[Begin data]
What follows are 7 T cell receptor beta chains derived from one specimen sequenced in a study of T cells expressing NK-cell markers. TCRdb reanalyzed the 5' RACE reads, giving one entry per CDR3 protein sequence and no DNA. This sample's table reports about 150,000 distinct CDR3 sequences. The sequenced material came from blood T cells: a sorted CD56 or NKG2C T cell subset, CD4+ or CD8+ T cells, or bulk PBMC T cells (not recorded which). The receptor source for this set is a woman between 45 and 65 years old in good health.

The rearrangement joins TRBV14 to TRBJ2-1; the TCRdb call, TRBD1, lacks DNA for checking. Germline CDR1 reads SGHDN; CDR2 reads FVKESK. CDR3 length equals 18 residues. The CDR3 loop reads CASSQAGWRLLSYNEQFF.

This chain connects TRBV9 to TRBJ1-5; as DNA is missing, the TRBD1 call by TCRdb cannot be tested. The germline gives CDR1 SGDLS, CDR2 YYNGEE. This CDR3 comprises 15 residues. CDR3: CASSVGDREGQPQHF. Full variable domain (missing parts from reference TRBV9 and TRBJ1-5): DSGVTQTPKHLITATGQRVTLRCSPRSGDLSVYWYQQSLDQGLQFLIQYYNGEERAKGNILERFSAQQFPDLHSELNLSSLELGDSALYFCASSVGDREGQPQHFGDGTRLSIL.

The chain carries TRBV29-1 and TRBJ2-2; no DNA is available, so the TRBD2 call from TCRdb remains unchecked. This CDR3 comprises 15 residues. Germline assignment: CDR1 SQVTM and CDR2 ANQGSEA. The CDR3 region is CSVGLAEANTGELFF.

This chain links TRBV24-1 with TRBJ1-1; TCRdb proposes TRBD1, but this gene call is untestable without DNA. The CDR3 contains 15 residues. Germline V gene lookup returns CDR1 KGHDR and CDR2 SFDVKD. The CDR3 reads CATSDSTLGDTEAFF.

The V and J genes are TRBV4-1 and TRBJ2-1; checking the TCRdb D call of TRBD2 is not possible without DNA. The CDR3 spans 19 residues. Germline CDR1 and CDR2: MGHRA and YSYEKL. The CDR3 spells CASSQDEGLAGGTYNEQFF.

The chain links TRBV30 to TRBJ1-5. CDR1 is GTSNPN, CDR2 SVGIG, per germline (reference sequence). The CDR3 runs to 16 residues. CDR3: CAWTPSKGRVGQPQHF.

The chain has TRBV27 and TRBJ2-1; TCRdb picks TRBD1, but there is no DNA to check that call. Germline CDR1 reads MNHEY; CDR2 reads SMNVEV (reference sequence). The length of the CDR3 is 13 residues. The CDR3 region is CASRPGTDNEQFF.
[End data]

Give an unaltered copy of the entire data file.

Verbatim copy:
What follows are 7 T cell receptor beta chains derived from one specimen sequenced in a study of T cells expressing NK-cell markers. TCRdb reanalyzed the 5' RACE reads, giving one entry per CDR3 protein sequence and no DNA. This sample's table reports about 150,000 distinct CDR3 sequences. The sequenced material came from blood T cells: a sorted CD56 or NKG2C T cell subset, CD4+ or CD8+ T cells, or bulk PBMC T cells (not recorded which). The receptor source for this set is a woman between 45 and 65 years old in good health.

The rearrangement joins TRBV14 to TRBJ2-1; the TCRdb call, TRBD1, lacks DNA for checking. Germline CDR1 reads SGHDN; CDR2 reads FVKESK. CDR3 length equals 18 residues. The CDR3 loop reads CASSQAGWRLLSYNEQFF.

This chain connects TRBV9 to TRBJ1-5; as DNA is missing, the TRBD1 call by TCRdb cannot be tested. The germline gives CDR1 SGDLS, CDR2 YYNGEE. This CDR3 comprises 15 residues. CDR3: CASSVGDREGQPQHF. Full variable domain (missing parts from reference TRBV9 and TRBJ1-5): DSGVTQTPKHLITATGQRVTLRCSPRSGDLSVYWYQQSLDQGLQFLIQYYNGEERAKGNILERFSAQQFPDLHSELNLSSLELGDSALYFCASSVGDREGQPQHFGDGTRLSIL.

The chain carries TRBV29-1 and TRBJ2-2; no DNA is available, so the TRBD2 call from TCRdb remains unchecked. This CDR3 comprises 15 residues. Germline assignment: CDR1 SQVTM and CDR2 ANQGSEA. The CDR3 region is CSVGLAEANTGELFF.

This chain links TRBV24-1 with TRBJ1-1; TCRdb proposes TRBD1, but this gene call is untestable without DNA. The CDR3 contains 15 residues. Germline V gene lookup returns CDR1 KGHDR and CDR2 SFDVKD. The CDR3 reads CATSDSTLGDTEAFF.

The V and J genes are TRBV4-1 and TRBJ2-1; checking the TCRdb D call of TRBD2 is not possible without DNA. The CDR3 spans 19 residues. Germline CDR1 and CDR2: MGHRA and YSYEKL. The CDR3 spells CASSQDEGLAGGTYNEQFF.

The chain links TRBV30 to TRBJ1-5. CDR1 is GTSNPN, CDR2 SVGIG, per germline (reference sequence). The CDR3 runs to 16 residues. CDR3: CAWTPSKGRVGQPQHF.

The chain has TRBV27 and TRBJ2-1; TCRdb picks TRBD1, but there is no DNA to check that call. Germline CDR1 reads MNHEY; CDR2 reads SMNVEV (reference sequence). The length of the CDR3 is 13 residues. The CDR3 region is CASRPGTDNEQFF.